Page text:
Democratic presidential candidates talked hardly at all in the debates late last month about the Green New Deal, a proposal in Congress, to, among other things convert America's electric power completely to renewable sources. Americans have shown broad support for such a transition.
What's been left unaddressed—and which many candidates weren't prepared to discuss—is the cost.
Estimates vary by trillions of dollars, but now a respected consulting firm—one that has consulted with the oil industry for decades, yet predicts a rapid rise for electric cars—has compiled an estimate of the cost of converting to 100 percent renewable power in the U.S.: $4.5 trillion, or about a quarter of U.S. GDP for 2018.
“The mass deployment of wind and solar generation will require substantial investments in utility-scale storage to ensure grid resilience is maintained," said Dan Shreve, Wood Mackenzie's head of global wind energy research said in a statement.
The firm reports that transitioning the U.S. to 100 percent renewable electricity would require building 1,600 gigawatts of new wind and solar capacity to replace the fossil fuel generation in the U.S., along with 900 gigawatts of energy storage, which could include some combination of batteries, pumped hydro, and other types of storage to buffer the intermittent power from wind and solar. . . .
Wood Mackenzie doesn't make light of the transition, saying it will pose massive social and economic challenges, even if the money is spent over the next decade or two. The firm reports that the U.S. currently has about 130 gigawatts of wind and solar capacity, and says that to transition to 100 percent renewable energy would require as much new capacity every year for the next 11 years as has been installed in the past 20 years. . . .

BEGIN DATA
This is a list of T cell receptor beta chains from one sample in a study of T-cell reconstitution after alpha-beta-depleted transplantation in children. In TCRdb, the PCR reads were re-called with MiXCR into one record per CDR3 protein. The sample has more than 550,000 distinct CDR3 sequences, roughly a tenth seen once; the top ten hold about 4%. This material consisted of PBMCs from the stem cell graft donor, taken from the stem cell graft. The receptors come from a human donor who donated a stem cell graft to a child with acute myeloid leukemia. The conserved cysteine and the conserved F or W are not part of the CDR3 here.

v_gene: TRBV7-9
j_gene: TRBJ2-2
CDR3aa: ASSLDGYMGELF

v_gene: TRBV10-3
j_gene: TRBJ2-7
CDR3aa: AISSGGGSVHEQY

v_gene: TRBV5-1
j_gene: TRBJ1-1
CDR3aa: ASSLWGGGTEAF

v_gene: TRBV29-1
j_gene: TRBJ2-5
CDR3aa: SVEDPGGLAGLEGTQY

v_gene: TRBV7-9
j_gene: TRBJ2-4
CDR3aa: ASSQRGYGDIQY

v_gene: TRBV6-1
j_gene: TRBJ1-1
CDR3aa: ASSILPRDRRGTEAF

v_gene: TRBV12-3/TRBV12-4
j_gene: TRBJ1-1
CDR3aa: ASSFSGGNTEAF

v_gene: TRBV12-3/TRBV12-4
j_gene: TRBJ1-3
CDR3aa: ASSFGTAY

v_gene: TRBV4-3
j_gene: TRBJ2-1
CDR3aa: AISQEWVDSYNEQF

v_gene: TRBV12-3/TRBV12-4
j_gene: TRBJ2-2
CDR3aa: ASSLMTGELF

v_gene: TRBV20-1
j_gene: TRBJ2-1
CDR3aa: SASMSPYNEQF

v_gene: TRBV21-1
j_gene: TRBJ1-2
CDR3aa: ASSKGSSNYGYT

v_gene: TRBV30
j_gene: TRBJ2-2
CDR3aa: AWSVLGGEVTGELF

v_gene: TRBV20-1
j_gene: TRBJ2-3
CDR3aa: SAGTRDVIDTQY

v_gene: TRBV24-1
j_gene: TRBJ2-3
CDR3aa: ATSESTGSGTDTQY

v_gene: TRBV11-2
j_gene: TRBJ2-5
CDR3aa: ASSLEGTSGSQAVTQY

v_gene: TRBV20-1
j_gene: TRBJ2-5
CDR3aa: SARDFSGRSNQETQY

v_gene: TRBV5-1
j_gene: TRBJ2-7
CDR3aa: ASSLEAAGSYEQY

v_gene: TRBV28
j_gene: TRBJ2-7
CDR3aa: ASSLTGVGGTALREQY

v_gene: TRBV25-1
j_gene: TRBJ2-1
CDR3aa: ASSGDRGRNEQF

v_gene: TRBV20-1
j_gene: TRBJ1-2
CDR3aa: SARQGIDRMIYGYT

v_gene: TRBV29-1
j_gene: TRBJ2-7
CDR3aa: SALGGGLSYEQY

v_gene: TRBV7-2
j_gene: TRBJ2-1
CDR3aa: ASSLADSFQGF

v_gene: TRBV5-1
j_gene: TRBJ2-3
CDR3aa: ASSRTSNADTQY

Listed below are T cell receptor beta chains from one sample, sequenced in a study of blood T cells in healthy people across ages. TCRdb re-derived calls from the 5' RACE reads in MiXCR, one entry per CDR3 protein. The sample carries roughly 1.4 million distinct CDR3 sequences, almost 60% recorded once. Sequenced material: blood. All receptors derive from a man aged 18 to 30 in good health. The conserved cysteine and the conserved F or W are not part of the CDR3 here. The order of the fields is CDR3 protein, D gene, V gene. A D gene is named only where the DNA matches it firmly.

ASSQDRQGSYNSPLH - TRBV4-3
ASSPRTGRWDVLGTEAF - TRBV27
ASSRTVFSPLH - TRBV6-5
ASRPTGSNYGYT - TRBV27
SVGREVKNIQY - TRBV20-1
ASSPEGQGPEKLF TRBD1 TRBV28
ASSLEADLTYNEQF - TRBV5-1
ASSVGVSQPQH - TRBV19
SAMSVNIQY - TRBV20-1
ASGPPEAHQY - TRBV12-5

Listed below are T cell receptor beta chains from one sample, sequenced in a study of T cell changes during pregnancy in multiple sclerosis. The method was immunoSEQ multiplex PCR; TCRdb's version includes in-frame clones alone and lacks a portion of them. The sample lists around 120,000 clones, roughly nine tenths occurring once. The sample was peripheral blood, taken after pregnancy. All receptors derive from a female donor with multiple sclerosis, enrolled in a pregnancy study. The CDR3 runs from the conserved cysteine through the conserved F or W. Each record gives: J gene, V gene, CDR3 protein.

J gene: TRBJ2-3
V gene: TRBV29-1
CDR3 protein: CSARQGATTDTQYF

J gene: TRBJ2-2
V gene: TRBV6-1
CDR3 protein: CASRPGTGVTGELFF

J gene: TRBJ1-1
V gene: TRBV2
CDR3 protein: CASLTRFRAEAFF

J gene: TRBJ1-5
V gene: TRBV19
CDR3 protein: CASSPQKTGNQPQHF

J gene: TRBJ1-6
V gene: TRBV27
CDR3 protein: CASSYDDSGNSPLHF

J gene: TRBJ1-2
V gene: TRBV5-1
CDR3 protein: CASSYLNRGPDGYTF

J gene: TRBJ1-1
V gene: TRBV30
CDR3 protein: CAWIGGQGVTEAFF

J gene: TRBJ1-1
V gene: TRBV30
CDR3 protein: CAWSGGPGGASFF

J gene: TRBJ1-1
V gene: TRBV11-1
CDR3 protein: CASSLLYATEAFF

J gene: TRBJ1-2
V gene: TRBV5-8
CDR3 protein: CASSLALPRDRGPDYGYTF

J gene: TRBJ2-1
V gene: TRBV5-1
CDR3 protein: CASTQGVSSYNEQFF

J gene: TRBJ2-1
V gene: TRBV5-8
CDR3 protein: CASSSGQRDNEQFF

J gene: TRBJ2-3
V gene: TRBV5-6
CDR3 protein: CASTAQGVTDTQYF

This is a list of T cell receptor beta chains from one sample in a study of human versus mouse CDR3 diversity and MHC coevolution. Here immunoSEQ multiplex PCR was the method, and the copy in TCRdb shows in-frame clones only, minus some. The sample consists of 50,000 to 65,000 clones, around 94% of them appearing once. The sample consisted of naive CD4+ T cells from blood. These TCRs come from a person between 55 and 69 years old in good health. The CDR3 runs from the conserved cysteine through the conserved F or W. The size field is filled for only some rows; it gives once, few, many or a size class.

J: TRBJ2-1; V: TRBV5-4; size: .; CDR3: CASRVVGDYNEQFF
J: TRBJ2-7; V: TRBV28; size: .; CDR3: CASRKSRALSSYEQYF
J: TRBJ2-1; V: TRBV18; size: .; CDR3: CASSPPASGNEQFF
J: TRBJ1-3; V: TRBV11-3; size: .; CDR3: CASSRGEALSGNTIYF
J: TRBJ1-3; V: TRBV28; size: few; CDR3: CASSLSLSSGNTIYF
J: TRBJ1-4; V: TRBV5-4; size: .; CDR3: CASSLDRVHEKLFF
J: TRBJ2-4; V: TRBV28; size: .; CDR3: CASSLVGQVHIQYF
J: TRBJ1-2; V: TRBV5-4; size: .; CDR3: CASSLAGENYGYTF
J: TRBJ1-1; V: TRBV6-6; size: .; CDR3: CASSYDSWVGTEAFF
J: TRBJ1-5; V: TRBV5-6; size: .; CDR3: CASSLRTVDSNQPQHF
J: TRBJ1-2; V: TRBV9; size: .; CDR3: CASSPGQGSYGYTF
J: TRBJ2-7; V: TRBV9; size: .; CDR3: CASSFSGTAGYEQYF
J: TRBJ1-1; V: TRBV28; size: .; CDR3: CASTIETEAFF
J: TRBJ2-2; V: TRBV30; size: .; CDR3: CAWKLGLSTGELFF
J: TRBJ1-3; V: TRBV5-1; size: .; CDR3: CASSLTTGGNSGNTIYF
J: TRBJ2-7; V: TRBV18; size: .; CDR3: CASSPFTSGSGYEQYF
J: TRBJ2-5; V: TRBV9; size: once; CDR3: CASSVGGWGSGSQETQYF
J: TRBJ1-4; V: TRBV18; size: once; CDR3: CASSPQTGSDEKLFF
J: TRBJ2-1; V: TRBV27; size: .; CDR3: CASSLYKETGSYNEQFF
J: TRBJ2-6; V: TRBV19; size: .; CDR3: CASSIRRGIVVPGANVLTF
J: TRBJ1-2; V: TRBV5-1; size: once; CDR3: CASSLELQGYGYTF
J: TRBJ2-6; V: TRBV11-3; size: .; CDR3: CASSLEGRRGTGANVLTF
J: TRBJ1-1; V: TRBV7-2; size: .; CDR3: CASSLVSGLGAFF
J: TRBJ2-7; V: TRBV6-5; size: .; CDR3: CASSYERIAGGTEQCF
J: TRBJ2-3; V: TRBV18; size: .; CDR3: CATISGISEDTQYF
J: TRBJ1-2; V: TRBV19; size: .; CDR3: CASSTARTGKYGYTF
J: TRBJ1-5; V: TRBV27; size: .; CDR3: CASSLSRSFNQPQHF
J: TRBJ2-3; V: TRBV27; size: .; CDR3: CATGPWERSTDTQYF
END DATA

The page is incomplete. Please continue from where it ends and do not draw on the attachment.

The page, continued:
It has a few suggestions that could make the transition easier. The first is to stretch the timeline to 2040 or 2050, when solar and storage technology have matured and become more affordable. California has passed a law requiring the state to transition to 100 percent electric power by 2045.
The other is to keep a certain amount of natural-gas power generation, which is relatively clean and affordable. Keeping 20 percent if existing natural gas power would reduce the cost of new renewable energy installations by 20 percent, but more importantly would reduce the need for new storage by 60 percent, because those plants could be used as peaker and base load plants to provide energy when renewables aren't.
Beyond that, a transition to 100 percent renewable power would require new financial systems to trade energy. "The challenges of achieving 100 percent renewable energy go far beyond the capital costs of new generating assets," says Dan Shreve, Wood Mackenzie's head of global wind energy research said in a statement. "Most notably, it will need a substantial redesign of electricity markets, migrating away from traditional energy-only constructs and more towards a capacity market. . . ."